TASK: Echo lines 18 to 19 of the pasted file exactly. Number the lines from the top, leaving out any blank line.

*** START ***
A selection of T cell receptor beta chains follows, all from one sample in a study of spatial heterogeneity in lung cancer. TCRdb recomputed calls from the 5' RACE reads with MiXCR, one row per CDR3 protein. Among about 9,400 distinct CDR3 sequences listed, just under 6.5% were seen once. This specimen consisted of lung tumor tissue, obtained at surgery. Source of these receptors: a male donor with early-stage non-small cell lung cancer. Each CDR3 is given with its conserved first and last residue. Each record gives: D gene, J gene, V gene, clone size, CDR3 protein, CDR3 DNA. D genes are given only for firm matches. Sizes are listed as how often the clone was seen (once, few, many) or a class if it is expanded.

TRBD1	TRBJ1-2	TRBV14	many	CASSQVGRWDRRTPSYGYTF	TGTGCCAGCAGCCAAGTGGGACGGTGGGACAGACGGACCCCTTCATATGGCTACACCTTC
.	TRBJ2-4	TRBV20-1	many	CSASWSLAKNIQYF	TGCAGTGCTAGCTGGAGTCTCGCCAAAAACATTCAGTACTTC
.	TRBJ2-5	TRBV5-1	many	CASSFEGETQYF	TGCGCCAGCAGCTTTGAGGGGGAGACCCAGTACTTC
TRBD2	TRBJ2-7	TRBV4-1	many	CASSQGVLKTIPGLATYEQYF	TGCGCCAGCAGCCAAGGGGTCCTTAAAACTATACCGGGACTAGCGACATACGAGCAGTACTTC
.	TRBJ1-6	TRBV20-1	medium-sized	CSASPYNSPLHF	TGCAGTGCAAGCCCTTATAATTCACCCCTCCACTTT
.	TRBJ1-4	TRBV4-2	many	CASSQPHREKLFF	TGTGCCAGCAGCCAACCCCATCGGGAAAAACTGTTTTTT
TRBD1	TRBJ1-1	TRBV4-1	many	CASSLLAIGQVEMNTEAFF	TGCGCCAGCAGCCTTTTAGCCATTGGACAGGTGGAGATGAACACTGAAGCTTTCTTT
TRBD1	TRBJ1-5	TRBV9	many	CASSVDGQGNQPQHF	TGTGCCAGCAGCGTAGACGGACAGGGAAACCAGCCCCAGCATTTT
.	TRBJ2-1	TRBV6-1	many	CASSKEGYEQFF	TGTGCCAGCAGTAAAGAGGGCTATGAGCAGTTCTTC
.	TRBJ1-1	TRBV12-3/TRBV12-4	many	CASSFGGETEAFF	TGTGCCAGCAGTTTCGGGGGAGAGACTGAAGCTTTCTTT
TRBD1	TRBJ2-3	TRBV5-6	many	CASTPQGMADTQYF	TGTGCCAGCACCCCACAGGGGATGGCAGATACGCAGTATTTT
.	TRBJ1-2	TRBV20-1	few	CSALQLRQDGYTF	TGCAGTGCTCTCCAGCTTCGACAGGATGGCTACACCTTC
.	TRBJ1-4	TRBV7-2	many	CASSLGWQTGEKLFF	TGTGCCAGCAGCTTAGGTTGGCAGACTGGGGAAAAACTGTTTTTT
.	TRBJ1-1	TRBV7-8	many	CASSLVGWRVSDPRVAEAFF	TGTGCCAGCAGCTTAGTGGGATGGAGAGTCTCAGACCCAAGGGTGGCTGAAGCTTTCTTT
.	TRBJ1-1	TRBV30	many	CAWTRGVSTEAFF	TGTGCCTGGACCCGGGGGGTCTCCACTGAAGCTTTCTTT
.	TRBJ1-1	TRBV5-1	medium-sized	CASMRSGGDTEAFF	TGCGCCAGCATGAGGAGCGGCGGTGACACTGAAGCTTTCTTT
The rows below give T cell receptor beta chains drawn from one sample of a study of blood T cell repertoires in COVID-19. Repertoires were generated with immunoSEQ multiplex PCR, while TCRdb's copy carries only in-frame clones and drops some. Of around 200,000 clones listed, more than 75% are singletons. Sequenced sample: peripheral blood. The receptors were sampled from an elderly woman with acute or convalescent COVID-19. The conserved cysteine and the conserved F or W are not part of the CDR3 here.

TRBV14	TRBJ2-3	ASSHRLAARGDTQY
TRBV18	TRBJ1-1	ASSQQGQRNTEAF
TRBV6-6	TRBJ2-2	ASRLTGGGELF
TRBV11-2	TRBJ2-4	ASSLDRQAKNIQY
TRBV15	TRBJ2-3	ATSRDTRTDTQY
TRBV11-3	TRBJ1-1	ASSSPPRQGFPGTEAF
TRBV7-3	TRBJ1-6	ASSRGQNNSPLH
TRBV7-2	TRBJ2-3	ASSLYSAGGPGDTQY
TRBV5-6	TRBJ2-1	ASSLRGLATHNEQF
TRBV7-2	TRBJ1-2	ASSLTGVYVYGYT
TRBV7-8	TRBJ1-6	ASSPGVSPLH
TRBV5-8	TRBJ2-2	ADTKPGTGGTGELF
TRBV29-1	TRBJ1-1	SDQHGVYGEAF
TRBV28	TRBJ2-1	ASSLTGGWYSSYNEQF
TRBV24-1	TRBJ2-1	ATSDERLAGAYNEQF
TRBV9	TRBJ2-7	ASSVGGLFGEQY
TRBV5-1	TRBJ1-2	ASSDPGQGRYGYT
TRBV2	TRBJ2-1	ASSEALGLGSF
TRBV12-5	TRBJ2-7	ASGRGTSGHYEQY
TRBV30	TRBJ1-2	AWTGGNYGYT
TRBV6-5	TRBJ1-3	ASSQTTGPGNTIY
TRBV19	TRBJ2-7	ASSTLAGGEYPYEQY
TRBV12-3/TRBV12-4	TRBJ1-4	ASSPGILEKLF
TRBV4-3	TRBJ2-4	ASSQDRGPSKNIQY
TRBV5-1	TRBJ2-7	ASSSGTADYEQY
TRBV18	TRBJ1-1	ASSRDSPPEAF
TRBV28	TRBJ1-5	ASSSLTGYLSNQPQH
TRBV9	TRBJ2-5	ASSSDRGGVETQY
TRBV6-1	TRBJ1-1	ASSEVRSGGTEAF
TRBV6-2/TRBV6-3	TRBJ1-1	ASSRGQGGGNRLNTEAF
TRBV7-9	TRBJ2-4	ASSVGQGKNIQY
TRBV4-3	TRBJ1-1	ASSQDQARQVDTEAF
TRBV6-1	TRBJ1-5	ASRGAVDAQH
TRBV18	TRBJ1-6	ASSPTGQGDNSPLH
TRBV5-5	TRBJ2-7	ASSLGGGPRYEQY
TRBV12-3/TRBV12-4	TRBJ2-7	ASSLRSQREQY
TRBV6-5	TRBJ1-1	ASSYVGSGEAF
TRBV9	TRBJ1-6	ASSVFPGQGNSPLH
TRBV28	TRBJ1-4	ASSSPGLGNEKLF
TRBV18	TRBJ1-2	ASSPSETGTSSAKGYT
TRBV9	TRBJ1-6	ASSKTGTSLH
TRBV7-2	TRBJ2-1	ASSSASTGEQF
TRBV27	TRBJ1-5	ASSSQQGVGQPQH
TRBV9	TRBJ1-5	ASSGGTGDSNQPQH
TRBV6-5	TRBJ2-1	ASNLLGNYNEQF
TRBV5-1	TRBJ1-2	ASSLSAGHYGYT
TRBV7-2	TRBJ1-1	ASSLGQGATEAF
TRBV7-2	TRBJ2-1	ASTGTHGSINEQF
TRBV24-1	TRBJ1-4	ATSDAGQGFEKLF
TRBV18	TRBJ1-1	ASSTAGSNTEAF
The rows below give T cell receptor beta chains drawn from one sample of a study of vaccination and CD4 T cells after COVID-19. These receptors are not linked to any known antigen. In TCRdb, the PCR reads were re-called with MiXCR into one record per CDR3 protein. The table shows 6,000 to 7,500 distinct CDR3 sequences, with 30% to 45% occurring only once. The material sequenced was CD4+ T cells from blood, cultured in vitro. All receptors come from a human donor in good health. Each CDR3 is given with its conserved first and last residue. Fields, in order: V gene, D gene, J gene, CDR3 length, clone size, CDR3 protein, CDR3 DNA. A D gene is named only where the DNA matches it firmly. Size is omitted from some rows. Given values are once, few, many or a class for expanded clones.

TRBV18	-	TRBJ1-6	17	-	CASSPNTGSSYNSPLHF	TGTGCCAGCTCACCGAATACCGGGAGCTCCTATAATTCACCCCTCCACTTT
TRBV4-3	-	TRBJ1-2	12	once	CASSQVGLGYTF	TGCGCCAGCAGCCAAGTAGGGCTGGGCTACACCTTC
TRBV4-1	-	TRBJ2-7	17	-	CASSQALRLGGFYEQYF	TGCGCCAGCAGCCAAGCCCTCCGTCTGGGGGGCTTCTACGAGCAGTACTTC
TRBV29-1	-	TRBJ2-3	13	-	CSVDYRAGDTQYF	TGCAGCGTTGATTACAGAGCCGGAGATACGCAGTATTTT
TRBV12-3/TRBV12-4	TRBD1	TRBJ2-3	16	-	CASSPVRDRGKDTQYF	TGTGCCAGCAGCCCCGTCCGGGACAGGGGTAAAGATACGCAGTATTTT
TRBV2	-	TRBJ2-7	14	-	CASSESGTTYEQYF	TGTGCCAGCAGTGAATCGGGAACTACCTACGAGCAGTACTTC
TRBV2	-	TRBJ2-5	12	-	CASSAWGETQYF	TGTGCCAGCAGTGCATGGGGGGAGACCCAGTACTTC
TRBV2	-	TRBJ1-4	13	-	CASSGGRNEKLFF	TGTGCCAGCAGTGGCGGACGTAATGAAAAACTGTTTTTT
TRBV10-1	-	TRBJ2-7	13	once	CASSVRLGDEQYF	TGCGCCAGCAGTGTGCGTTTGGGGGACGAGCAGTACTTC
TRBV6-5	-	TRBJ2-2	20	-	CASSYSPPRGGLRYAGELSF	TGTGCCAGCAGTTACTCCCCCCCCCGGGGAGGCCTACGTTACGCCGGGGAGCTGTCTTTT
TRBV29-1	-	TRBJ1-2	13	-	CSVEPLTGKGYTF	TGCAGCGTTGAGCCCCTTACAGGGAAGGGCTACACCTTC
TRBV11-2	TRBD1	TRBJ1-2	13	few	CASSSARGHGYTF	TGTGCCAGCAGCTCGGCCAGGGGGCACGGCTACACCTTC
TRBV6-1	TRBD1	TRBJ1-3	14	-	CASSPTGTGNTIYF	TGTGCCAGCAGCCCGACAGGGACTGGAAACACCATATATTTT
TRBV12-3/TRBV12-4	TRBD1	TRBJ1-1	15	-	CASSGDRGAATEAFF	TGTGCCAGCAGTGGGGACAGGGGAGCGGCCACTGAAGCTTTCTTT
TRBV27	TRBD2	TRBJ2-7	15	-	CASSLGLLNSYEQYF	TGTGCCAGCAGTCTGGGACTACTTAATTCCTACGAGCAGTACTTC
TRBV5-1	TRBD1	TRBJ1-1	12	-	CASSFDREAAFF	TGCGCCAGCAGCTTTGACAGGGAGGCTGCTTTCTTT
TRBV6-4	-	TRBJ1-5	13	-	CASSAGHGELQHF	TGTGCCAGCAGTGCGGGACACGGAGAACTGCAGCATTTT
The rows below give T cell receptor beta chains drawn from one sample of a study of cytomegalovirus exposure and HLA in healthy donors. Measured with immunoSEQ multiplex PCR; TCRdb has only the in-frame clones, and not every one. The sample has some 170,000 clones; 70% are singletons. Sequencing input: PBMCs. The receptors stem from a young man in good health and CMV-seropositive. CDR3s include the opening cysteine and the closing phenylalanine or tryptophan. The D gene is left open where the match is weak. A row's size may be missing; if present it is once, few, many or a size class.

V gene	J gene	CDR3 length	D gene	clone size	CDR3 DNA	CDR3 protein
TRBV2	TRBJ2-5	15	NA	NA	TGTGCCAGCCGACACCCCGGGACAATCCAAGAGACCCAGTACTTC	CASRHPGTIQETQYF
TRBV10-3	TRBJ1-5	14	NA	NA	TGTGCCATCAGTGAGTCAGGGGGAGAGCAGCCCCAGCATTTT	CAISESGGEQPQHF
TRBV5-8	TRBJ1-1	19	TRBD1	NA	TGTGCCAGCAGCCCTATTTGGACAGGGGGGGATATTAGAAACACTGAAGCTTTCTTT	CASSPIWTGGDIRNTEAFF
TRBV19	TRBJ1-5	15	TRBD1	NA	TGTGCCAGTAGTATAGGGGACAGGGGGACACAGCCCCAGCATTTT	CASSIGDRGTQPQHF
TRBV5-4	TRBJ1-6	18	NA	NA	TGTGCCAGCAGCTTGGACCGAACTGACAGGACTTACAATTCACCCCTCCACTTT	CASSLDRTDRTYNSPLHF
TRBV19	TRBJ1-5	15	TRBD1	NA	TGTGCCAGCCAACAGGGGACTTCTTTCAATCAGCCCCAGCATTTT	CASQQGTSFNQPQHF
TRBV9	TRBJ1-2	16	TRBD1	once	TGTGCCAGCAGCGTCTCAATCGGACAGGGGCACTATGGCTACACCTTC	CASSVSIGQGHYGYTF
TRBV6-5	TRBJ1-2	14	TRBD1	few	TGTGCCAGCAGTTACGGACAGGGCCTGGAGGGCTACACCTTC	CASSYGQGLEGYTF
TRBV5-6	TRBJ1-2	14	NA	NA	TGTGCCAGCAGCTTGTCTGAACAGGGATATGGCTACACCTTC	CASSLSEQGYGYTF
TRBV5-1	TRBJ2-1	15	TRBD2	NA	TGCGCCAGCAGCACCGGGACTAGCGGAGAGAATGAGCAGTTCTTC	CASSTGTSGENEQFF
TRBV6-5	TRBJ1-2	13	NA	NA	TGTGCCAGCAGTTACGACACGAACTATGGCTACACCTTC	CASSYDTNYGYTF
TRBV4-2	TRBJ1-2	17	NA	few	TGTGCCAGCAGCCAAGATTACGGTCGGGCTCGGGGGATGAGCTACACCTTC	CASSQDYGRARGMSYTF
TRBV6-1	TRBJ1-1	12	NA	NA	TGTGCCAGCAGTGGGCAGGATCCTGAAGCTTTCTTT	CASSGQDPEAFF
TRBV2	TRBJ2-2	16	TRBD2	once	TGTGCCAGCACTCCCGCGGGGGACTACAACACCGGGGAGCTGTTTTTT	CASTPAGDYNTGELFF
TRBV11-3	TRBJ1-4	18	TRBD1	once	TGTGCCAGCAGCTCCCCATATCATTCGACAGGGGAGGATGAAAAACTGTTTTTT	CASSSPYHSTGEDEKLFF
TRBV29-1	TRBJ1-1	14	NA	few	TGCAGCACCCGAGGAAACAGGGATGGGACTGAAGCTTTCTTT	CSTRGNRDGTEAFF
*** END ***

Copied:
The rows below give T cell receptor beta chains drawn from one sample of a study of blood T cell repertoires in COVID-19. Repertoires were generated with immunoSEQ multiplex PCR, while TCRdb's copy carries only in-frame clones and drops some. Of around 200,000 clones listed, more than 75% are singletons. Sequenced sample: peripheral blood. The receptors were sampled from an elderly woman with acute or convalescent COVID-19. The conserved cysteine and the conserved F or W are not part of the CDR3 here.

TRBV14	TRBJ2-3	ASSHRLAARGDTQY